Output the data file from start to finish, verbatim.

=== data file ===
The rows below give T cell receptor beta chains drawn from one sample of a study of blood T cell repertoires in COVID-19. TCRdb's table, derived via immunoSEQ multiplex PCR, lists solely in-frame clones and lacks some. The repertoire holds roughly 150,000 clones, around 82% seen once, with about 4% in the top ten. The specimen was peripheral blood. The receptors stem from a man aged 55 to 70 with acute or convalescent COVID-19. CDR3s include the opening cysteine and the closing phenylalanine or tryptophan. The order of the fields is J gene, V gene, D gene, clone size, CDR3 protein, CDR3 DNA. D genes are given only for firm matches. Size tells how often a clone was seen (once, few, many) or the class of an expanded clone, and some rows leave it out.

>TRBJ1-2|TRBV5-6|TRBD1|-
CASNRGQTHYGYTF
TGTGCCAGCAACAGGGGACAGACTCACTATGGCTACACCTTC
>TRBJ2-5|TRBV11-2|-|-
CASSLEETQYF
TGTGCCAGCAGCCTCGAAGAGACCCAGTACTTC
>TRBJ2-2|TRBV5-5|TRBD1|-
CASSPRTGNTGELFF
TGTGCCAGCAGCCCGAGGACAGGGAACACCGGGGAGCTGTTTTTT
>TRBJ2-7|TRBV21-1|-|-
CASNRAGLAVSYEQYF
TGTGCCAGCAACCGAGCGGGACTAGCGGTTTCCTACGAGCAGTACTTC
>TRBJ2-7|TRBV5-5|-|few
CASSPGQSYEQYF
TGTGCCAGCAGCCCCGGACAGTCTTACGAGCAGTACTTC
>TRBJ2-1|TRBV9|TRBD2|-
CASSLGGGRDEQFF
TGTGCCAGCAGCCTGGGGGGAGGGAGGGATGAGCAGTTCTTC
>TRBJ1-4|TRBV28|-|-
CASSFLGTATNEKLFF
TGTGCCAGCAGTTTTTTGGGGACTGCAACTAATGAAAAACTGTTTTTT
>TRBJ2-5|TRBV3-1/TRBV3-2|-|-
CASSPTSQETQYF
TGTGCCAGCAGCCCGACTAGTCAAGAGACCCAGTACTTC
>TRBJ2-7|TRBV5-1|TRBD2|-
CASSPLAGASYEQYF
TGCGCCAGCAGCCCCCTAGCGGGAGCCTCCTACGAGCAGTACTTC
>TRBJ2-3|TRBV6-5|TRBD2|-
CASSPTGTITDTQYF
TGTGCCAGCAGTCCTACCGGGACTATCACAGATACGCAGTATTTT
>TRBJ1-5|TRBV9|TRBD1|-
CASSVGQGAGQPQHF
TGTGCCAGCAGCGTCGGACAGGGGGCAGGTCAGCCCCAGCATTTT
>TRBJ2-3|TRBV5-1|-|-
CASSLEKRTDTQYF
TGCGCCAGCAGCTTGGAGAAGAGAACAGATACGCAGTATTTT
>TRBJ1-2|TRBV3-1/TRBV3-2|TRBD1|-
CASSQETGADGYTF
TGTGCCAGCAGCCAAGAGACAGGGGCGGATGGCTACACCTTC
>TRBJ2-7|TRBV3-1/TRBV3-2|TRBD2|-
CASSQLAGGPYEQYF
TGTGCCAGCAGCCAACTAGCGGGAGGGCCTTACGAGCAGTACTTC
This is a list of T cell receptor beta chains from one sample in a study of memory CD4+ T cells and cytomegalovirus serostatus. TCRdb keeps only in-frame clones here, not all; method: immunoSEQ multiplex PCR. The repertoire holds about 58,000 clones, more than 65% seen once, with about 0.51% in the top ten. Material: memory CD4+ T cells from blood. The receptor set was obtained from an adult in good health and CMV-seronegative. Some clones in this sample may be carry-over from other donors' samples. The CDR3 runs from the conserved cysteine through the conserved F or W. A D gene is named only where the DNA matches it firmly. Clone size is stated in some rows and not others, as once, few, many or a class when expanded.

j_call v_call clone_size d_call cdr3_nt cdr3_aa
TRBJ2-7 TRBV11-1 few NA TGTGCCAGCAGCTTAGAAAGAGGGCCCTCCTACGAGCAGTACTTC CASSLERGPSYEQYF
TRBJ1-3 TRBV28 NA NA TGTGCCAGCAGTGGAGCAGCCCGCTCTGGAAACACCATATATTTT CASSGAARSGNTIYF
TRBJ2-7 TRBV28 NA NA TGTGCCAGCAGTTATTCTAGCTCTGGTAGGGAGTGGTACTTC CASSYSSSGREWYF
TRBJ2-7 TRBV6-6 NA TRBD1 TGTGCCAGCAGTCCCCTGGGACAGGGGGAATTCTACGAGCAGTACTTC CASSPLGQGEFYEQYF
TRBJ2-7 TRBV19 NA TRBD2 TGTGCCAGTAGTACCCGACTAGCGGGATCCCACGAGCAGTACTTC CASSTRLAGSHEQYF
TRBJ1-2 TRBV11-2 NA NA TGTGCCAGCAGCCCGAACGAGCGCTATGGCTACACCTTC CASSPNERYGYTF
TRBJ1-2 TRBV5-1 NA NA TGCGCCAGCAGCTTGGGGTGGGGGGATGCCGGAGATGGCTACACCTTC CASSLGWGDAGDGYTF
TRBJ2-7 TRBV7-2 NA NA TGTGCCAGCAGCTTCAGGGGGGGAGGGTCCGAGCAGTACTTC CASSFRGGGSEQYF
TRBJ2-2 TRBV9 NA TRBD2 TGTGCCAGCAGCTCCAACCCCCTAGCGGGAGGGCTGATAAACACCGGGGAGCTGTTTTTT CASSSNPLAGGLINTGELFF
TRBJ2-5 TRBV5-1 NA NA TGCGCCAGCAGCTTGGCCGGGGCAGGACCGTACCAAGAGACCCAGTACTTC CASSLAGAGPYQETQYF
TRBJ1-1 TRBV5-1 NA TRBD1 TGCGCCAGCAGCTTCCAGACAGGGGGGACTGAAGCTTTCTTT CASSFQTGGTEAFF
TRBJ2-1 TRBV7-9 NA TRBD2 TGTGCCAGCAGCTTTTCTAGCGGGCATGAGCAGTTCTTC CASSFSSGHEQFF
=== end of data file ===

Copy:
The rows below give T cell receptor beta chains drawn from one sample of a study of blood T cell repertoires in COVID-19. TCRdb's table, derived via immunoSEQ multiplex PCR, lists solely in-frame clones and lacks some. The repertoire holds roughly 150,000 clones, around 82% seen once, with about 4% in the top ten. The specimen was peripheral blood. The receptors stem from a man aged 55 to 70 with acute or convalescent COVID-19. CDR3s include the opening cysteine and the closing phenylalanine or tryptophan. The order of the fields is J gene, V gene, D gene, clone size, CDR3 protein, CDR3 DNA. D genes are given only for firm matches. Size tells how often a clone was seen (once, few, many) or the class of an expanded clone, and some rows leave it out.

>TRBJ1-2|TRBV5-6|TRBD1|-
CASNRGQTHYGYTF
TGTGCCAGCAACAGGGGACAGACTCACTATGGCTACACCTTC
>TRBJ2-5|TRBV11-2|-|-
CASSLEETQYF
TGTGCCAGCAGCCTCGAAGAGACCCAGTACTTC
>TRBJ2-2|TRBV5-5|TRBD1|-
CASSPRTGNTGELFF
TGTGCCAGCAGCCCGAGGACAGGGAACACCGGGGAGCTGTTTTTT
>TRBJ2-7|TRBV21-1|-|-
CASNRAGLAVSYEQYF
TGTGCCAGCAACCGAGCGGGACTAGCGGTTTCCTACGAGCAGTACTTC
>TRBJ2-7|TRBV5-5|-|few
CASSPGQSYEQYF
TGTGCCAGCAGCCCCGGACAGTCTTACGAGCAGTACTTC
>TRBJ2-1|TRBV9|TRBD2|-
CASSLGGGRDEQFF
TGTGCCAGCAGCCTGGGGGGAGGGAGGGATGAGCAGTTCTTC
>TRBJ1-4|TRBV28|-|-
CASSFLGTATNEKLFF
TGTGCCAGCAGTTTTTTGGGGACTGCAACTAATGAAAAACTGTTTTTT
>TRBJ2-5|TRBV3-1/TRBV3-2|-|-
CASSPTSQETQYF
TGTGCCAGCAGCCCGACTAGTCAAGAGACCCAGTACTTC
>TRBJ2-7|TRBV5-1|TRBD2|-
CASSPLAGASYEQYF
TGCGCCAGCAGCCCCCTAGCGGGAGCCTCCTACGAGCAGTACTTC
>TRBJ2-3|TRBV6-5|TRBD2|-
CASSPTGTITDTQYF
TGTGCCAGCAGTCCTACCGGGACTATCACAGATACGCAGTATTTT
>TRBJ1-5|TRBV9|TRBD1|-
CASSVGQGAGQPQHF
TGTGCCAGCAGCGTCGGACAGGGGGCAGGTCAGCCCCAGCATTTT
>TRBJ2-3|TRBV5-1|-|-
CASSLEKRTDTQYF
TGCGCCAGCAGCTTGGAGAAGAGAACAGATACGCAGTATTTT
>TRBJ1-2|TRBV3-1/TRBV3-2|TRBD1|-
CASSQETGADGYTF
TGTGCCAGCAGCCAAGAGACAGGGGCGGATGGCTACACCTTC
>TRBJ2-7|TRBV3-1/TRBV3-2|TRBD2|-
CASSQLAGGPYEQYF
TGTGCCAGCAGCCAACTAGCGGGAGGGCCTTACGAGCAGTACTTC
This is a list of T cell receptor beta chains from one sample in a study of memory CD4+ T cells and cytomegalovirus serostatus. TCRdb keeps only in-frame clones here, not all; method: immunoSEQ multiplex PCR. The repertoire holds about 58,000 clones, more than 65% seen once, with about 0.51% in the top ten. Material: memory CD4+ T cells from blood. The receptor set was obtained from an adult in good health and CMV-seronegative. Some clones in this sample may be carry-over from other donors' samples. The CDR3 runs from the conserved cysteine through the conserved F or W. A D gene is named only where the DNA matches it firmly. Clone size is stated in some rows and not others, as once, few, many or a class when expanded.

j_call v_call clone_size d_call cdr3_nt cdr3_aa
TRBJ2-7 TRBV11-1 few NA TGTGCCAGCAGCTTAGAAAGAGGGCCCTCCTACGAGCAGTACTTC CASSLERGPSYEQYF
TRBJ1-3 TRBV28 NA NA TGTGCCAGCAGTGGAGCAGCCCGCTCTGGAAACACCATATATTTT CASSGAARSGNTIYF
TRBJ2-7 TRBV28 NA NA TGTGCCAGCAGTTATTCTAGCTCTGGTAGGGAGTGGTACTTC CASSYSSSGREWYF
TRBJ2-7 TRBV6-6 NA TRBD1 TGTGCCAGCAGTCCCCTGGGACAGGGGGAATTCTACGAGCAGTACTTC CASSPLGQGEFYEQYF
TRBJ2-7 TRBV19 NA TRBD2 TGTGCCAGTAGTACCCGACTAGCGGGATCCCACGAGCAGTACTTC CASSTRLAGSHEQYF
TRBJ1-2 TRBV11-2 NA NA TGTGCCAGCAGCCCGAACGAGCGCTATGGCTACACCTTC CASSPNERYGYTF
TRBJ1-2 TRBV5-1 NA NA TGCGCCAGCAGCTTGGGGTGGGGGGATGCCGGAGATGGCTACACCTTC CASSLGWGDAGDGYTF
TRBJ2-7 TRBV7-2 NA NA TGTGCCAGCAGCTTCAGGGGGGGAGGGTCCGAGCAGTACTTC CASSFRGGGSEQYF
TRBJ2-2 TRBV9 NA TRBD2 TGTGCCAGCAGCTCCAACCCCCTAGCGGGAGGGCTGATAAACACCGGGGAGCTGTTTTTT CASSSNPLAGGLINTGELFF
TRBJ2-5 TRBV5-1 NA NA TGCGCCAGCAGCTTGGCCGGGGCAGGACCGTACCAAGAGACCCAGTACTTC CASSLAGAGPYQETQYF
TRBJ1-1 TRBV5-1 NA TRBD1 TGCGCCAGCAGCTTCCAGACAGGGGGGACTGAAGCTTTCTTT CASSFQTGGTEAFF
TRBJ2-1 TRBV7-9 NA TRBD2 TGTGCCAGCAGCTTTTCTAGCGGGCATGAGCAGTTCTTC CASSFSSGHEQFF